From 1984, when he left Keele, Dickinson had an intense period of creative work which included composing his Violin Concerto among other works. His unique style - challenging and approachable - was summarised by the BBC Proms: “Conflicts, juxtapositions, attempted syntheses – Peter Dickinson’s work is full of them, all shook-up, all mixed-up, all jazzed up…yet always keenly imagined and meticulously reasoned and realised.”

He took up the Chair of Music at Goldsmiths College, London University in 1991, occupying it until 1997. During this period, he combined teaching with a significant contribution to musical life in London and academic life nationwide, as a board member of Trinity College of Music, the Royal Society of Musicians, the London University Institute of United States Studies, and a range of choirs and trusts. He twice chaired the Music Panel of the Research Assessment Exercise. He was an honorary FTCM and received an honorary DMus from Keele University in 1999.

Dickinson’s professional industry and drive meant that in place of retirement he relished the development of new aspects to his career. As an author he drew on his close friendship with Sir Lennox Berkeley and other internationally important composers to write valuable books setting out unique perspectives. The Music of Lennox Berkeley was the most acclaimed of these works, and insights on figures such as Aaron Copeland, John Cage and Samuel Barber were followed by a book on his own work, Words and Music, published in 2016. Dickinson also played a prominent role as a reviewer and writer for Music and Letters, the Gramophone and other music media.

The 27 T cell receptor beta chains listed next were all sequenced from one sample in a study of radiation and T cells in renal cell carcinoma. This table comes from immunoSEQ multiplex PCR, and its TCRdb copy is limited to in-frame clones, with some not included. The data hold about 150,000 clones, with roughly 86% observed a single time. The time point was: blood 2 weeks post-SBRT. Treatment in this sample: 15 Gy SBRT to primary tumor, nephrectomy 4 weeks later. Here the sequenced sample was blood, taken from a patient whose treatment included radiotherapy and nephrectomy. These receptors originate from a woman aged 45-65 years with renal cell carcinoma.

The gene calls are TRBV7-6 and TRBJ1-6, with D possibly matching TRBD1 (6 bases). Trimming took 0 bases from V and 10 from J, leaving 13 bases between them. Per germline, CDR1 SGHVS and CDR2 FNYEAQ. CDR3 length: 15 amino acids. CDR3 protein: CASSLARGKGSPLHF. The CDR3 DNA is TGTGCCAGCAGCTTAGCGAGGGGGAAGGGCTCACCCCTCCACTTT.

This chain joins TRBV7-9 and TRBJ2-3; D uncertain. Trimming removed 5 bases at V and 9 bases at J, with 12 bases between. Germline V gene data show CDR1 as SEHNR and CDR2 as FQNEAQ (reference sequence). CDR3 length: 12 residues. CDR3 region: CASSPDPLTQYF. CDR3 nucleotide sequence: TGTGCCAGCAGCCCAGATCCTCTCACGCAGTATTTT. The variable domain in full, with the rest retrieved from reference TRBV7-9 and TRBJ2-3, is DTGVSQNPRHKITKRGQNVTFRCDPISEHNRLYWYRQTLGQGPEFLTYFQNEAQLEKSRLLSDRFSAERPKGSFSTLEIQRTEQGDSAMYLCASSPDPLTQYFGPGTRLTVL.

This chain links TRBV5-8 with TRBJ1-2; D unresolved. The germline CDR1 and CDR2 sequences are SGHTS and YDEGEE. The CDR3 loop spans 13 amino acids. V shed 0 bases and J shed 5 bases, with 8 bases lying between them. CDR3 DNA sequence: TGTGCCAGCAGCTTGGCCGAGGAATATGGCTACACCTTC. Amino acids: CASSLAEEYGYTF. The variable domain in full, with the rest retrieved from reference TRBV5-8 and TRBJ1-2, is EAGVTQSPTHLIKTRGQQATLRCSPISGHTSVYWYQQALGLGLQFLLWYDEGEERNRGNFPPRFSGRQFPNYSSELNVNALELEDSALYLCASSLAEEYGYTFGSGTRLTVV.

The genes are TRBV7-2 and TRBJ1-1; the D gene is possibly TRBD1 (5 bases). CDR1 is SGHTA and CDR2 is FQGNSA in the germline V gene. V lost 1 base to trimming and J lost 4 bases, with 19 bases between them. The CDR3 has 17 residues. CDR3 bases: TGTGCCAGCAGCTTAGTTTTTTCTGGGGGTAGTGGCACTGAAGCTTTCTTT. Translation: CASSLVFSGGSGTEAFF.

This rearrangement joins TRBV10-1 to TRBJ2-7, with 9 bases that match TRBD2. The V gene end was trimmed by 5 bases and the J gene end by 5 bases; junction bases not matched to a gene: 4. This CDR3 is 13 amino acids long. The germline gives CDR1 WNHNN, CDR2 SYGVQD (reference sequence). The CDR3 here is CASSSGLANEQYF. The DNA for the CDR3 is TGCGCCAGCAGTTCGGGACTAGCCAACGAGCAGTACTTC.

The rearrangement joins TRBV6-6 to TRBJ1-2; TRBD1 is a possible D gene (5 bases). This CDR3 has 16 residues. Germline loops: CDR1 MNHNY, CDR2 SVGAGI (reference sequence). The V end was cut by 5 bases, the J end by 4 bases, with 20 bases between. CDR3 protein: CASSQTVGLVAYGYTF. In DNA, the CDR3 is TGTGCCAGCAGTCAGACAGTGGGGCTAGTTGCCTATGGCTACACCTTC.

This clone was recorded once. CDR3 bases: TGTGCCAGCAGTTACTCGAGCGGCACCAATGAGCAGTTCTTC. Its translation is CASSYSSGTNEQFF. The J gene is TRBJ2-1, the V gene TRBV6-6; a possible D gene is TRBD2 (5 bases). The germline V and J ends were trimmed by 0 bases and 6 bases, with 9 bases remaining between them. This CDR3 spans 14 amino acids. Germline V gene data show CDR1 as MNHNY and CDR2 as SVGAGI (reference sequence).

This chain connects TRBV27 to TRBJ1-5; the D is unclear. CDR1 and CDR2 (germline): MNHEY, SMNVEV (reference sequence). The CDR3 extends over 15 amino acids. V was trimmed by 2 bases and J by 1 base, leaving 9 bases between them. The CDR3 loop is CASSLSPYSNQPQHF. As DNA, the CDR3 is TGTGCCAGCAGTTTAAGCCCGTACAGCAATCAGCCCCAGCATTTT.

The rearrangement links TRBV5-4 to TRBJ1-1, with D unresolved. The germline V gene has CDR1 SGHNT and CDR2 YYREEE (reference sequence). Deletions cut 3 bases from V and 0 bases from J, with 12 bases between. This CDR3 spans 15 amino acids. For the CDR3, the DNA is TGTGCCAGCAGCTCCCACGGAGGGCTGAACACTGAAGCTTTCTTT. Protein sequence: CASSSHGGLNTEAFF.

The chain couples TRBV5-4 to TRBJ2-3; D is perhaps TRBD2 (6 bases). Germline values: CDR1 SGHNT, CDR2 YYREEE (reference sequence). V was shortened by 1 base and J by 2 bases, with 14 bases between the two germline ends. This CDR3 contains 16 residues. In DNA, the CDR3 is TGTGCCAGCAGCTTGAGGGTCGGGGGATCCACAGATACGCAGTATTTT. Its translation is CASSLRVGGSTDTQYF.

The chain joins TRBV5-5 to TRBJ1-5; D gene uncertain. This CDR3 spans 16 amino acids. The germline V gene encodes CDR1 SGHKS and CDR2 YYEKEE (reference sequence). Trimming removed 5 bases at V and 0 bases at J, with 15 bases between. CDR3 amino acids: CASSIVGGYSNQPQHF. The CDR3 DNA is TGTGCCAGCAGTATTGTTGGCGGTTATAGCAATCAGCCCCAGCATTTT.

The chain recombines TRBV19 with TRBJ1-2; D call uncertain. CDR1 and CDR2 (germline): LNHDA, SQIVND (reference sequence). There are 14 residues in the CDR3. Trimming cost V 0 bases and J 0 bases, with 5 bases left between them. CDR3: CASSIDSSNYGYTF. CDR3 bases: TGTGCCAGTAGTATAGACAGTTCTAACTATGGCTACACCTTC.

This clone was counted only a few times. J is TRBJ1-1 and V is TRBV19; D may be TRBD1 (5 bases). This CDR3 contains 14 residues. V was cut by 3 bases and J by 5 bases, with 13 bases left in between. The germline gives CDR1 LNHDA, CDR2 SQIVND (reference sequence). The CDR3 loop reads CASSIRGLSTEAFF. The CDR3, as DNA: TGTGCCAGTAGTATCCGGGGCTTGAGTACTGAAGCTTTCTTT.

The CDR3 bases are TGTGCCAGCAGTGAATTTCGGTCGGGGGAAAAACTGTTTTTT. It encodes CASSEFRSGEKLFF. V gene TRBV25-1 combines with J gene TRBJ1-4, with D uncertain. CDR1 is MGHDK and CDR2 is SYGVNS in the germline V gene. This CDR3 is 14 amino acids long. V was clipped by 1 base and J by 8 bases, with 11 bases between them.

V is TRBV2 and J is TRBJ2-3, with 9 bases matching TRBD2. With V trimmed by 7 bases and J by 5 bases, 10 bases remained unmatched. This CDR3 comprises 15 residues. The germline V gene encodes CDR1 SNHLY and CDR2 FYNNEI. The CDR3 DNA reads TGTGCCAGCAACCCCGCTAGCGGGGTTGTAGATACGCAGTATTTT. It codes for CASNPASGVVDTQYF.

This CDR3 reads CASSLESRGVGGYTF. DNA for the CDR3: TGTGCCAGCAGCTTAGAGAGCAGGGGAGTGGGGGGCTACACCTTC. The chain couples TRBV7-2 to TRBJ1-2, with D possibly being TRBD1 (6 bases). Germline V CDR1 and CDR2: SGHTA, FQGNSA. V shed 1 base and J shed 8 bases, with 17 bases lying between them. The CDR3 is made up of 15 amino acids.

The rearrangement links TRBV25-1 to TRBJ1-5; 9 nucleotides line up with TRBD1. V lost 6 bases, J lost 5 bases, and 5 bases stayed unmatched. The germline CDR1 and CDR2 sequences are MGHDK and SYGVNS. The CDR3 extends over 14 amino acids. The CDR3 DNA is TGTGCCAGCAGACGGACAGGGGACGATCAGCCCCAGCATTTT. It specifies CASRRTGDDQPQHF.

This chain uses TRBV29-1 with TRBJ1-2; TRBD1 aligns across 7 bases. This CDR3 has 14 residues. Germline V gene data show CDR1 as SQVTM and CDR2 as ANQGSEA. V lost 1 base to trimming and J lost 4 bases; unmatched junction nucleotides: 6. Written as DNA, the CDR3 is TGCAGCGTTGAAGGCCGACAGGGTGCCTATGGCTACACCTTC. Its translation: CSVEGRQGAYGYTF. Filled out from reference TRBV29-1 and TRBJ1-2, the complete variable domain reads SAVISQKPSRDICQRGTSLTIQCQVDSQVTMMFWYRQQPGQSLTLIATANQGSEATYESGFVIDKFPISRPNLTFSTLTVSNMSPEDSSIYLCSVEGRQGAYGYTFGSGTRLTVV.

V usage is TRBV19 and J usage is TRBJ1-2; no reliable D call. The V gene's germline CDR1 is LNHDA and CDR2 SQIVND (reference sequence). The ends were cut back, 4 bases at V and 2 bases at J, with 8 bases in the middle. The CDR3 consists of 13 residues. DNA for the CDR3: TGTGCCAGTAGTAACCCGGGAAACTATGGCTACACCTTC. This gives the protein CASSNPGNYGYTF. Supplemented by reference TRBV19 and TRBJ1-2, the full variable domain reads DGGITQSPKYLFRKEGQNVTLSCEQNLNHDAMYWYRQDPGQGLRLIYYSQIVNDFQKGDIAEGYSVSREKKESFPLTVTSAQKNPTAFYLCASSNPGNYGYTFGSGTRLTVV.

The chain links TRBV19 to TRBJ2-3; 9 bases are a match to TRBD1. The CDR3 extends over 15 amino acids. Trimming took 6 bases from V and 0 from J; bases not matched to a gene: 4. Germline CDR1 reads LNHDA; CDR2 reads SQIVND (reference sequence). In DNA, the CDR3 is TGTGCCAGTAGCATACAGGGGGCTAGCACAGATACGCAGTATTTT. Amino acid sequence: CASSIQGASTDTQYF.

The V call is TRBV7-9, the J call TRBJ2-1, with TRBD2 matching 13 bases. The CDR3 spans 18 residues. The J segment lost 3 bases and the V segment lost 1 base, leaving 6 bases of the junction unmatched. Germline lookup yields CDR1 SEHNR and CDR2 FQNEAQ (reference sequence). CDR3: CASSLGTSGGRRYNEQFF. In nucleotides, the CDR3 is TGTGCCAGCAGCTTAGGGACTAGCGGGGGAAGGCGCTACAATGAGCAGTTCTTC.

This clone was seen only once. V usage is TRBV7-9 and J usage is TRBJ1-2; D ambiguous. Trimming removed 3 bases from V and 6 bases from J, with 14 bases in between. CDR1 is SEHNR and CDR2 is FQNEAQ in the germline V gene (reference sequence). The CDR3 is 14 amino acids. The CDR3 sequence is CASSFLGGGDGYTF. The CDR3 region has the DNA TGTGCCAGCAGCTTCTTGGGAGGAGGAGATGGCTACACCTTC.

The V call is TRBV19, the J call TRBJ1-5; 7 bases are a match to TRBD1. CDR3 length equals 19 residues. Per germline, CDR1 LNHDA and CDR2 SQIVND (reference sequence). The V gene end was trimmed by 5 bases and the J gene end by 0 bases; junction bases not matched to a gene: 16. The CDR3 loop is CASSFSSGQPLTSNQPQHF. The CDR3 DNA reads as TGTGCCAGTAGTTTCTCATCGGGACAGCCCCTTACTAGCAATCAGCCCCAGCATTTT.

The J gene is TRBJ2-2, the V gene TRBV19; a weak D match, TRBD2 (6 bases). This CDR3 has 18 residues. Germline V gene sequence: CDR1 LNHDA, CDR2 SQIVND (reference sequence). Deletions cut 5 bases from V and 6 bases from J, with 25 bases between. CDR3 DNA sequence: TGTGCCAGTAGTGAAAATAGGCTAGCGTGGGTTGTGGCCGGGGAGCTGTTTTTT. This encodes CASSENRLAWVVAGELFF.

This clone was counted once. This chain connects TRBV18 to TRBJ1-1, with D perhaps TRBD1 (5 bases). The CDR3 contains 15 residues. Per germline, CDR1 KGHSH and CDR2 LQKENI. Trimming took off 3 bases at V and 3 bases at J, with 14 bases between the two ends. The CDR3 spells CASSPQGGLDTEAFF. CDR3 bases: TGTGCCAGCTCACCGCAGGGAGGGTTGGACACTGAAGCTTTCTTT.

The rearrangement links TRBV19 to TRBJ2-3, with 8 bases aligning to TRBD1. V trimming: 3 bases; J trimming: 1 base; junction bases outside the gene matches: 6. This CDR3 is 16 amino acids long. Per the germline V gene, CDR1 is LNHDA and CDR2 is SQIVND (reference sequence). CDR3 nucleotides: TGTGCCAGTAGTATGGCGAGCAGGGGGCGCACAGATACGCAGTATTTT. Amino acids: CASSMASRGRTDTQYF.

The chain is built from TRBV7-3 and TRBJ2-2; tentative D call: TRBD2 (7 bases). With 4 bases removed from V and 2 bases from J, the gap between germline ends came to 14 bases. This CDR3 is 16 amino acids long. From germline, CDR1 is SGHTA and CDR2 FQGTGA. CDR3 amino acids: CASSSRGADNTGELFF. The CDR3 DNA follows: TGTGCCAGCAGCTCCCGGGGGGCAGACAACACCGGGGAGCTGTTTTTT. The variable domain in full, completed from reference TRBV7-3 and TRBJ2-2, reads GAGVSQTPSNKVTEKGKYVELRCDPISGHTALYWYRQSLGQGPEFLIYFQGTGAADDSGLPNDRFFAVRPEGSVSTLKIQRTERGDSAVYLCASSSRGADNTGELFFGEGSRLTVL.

In the late 1990s Dickinson worked closely with his friend the musicologist Bernarr Rainbow to establish a trust in Rainbow’s name to support music education. Under Dickinson’s chairmanship and direction, the trust supported hundreds of orchestras, choirs, festivals and community groups with grants and advice over more than 20 years. The Rainbow Dickinson Trust will continue to support music education including projects of key significance to its two founders. In 2021 Dickinson completed Lockdown Blues, the last of hundreds of successful piano performances and recordings on his part.

Peter Dickinson showed great courage and commitment in charting a unique course in a very long musical career of immensely varied achievement. He was a generous teacher and mentor, and his musical intellect and high standards were mellowed with a positive outlook and sense of humour which will be much missed along with his dynamic contributions to so many aspects of musical life. He was much loved by his family, and is survived by his wife Bridget, two sons and grandson.

Professor Peter Dickinson, a versatile and talented composer and elder statesman in the world of music
(15 November, 1934-16 June, 2023)

Enquiries to Kate Johnson